Dirty money: Covid-19 brings currency to the idea of a cashless society

All over the world we’re cashing out, given coins and notes’ unsanitary nature and cash’s dangerous anonymity, writes Jessica Brodie

19 July 2020 - 00:02 By Jessica Brodie
The bills in your wallet are a hospitable environment for microbes.
The bills in your wallet are a hospitable environment for microbes.
Image: 123RF/Iuri Gagarin

Cash could be the latest victim of the coronavirus. There is currently R75-billion in circulation in paper money in SA, with over six million micro-, small- and medium-sized businesses operating primarily in cash transactions. Historically in SA, cash is king.

Since the outbreak of Covid-19, there has been a massive increase in online payments in SA. That's because money is gross. The World Health Organisation has stated that while you should wash your hands thoroughly after handling money, it hasn't yet been proven if you can catch coronavirus from banknotes. Still, banknotes change hands hundreds — or even thousands — of times, so you're definitely exposed to many everyday germs when you handle them.

So many, in fact, that paper money can reportedly carry more germs than your household toilet. The bills in your wallet are a hospitable environment for microbes: viruses and bacteria can live on most surfaces for up to 48 hours, but paper money can reportedly transport a live flu virus for up to 17 days.

Then there is the drug residue; in the US, a study found that almost all bills in circulation test positive for cocaine. This is because bills are often rolled up as sniffing straws. When these notes re-enter the supply chain, the brushes and rollers in ATMs distribute the drug's residue throughout the rest of the cash supply. It seems while you can launder money, it's never going to be clean.

In these times of panic, irrespective of the grossness of the notes themselves, the entire practice of spending cash is changing. Our lives are different now. Whatever trajectory we were on before has altered. South Africans have radically acclimatised to a less cash-bound society.

The future of cash has become an ongoing debate, but it's mostly theoretical among economists. For the average person, it's a non-issue — we have access to a wide variety of forms of payment, so there's no real conflict. I suspect most of us like it that way. But there's no question there are forces at play that may ultimately result in a cashless society. These are emerging already.

Sweden is the most cashless society on Earth, with only 13% of people using cash on a weekly basis. Most people use credit or debit cards, even children. There are still coins in circulation, but youths in Sweden will reflect on their childhood pocket money metered out on the payment app Swish, rather than the jingle of coins in their actual pockets. The buses and trains haven't accepted cash for years. Sweden's national rail system, SJ, has even begun to allow customers to access the rail system using digital tickets stored on microchips in their hands. There is talk that these surgically inserted chips will soon have the functionality to make payment in shops and restaurants.

Irrespective of the grossness of the notes themselves, the entire practice of spending cash is changing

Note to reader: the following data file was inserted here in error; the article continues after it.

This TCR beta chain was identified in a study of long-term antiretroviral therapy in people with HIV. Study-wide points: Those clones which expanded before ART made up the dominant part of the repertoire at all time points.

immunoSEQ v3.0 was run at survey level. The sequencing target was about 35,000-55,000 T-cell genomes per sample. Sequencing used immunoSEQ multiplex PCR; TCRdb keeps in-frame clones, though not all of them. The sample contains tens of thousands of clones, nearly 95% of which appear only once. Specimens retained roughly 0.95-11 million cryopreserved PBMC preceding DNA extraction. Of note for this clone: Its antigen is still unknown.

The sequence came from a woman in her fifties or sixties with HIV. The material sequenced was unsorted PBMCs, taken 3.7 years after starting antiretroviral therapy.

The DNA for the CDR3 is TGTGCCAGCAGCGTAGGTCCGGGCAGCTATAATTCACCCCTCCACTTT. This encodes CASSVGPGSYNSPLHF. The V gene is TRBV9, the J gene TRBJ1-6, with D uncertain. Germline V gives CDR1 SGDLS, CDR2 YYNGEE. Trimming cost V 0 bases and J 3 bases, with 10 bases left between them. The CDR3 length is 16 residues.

In SA, we're not quite there. I, for example, have only just started tapping my card. But there's been a significant amount of moving and shaking in the financial realm. Digital technologies are knitting together aspects of banking, telecommunications and retail, with more players contributing to the payment landscape than merely the major banks. The shift away from cash will likely focus on financial inclusion, rather than flashy microchips.

This is a drive towards reducing poverty and boosting prosperity through access to better financial products — better payments, savings, credit and insurance. Along with banking solutions, there are a host of homegrown heroes. Snapscan enables merchants to sign up and accept payments almost instantly. Clickatell allows companies like MTN and Absa to accept payments via WhatsApp. LayUp provides lay-by payments in a digital age. Mobicred provides small loans for purchases on platforms such as Takealot or the iStore, using your cellphone number to perform a credit check.

Yoco, the payment wunderkind, is a cheap credit card terminal that bypasses the need to set up a business account with a major bank. You simply purchase a device from them, and once you start accepting payments, they transfer the money to your existing account. Meanwhile, Howler takes the danger out of carrying cash at events. You can buy a ticket online, and top up a card or wristband with money to spend at the event, completely eliminating the need to carry cash when you are most likely to be at risk of losing it.

And while for some the move away from cash may be microbially based, there's a more pressing danger to cash and that is its anonymous nature. Cash is inherently dangerous. In businesses where large amounts of cash are handled there are increased security concerns, in order to protect it. Cash handling incurs costs and can result in lost tax revenue. The biggest danger with cash is that it powers the "shadow economy", where black market transactions and undeclared work pave the way for crime and corruption.

There's no way to predict the future, but what's certain is that there are changes afoot. When deciding how you want to spend in the future, consider the words of Henry David Thoreau: "Wealth is the ability to fully experience life." Let that guide your choices.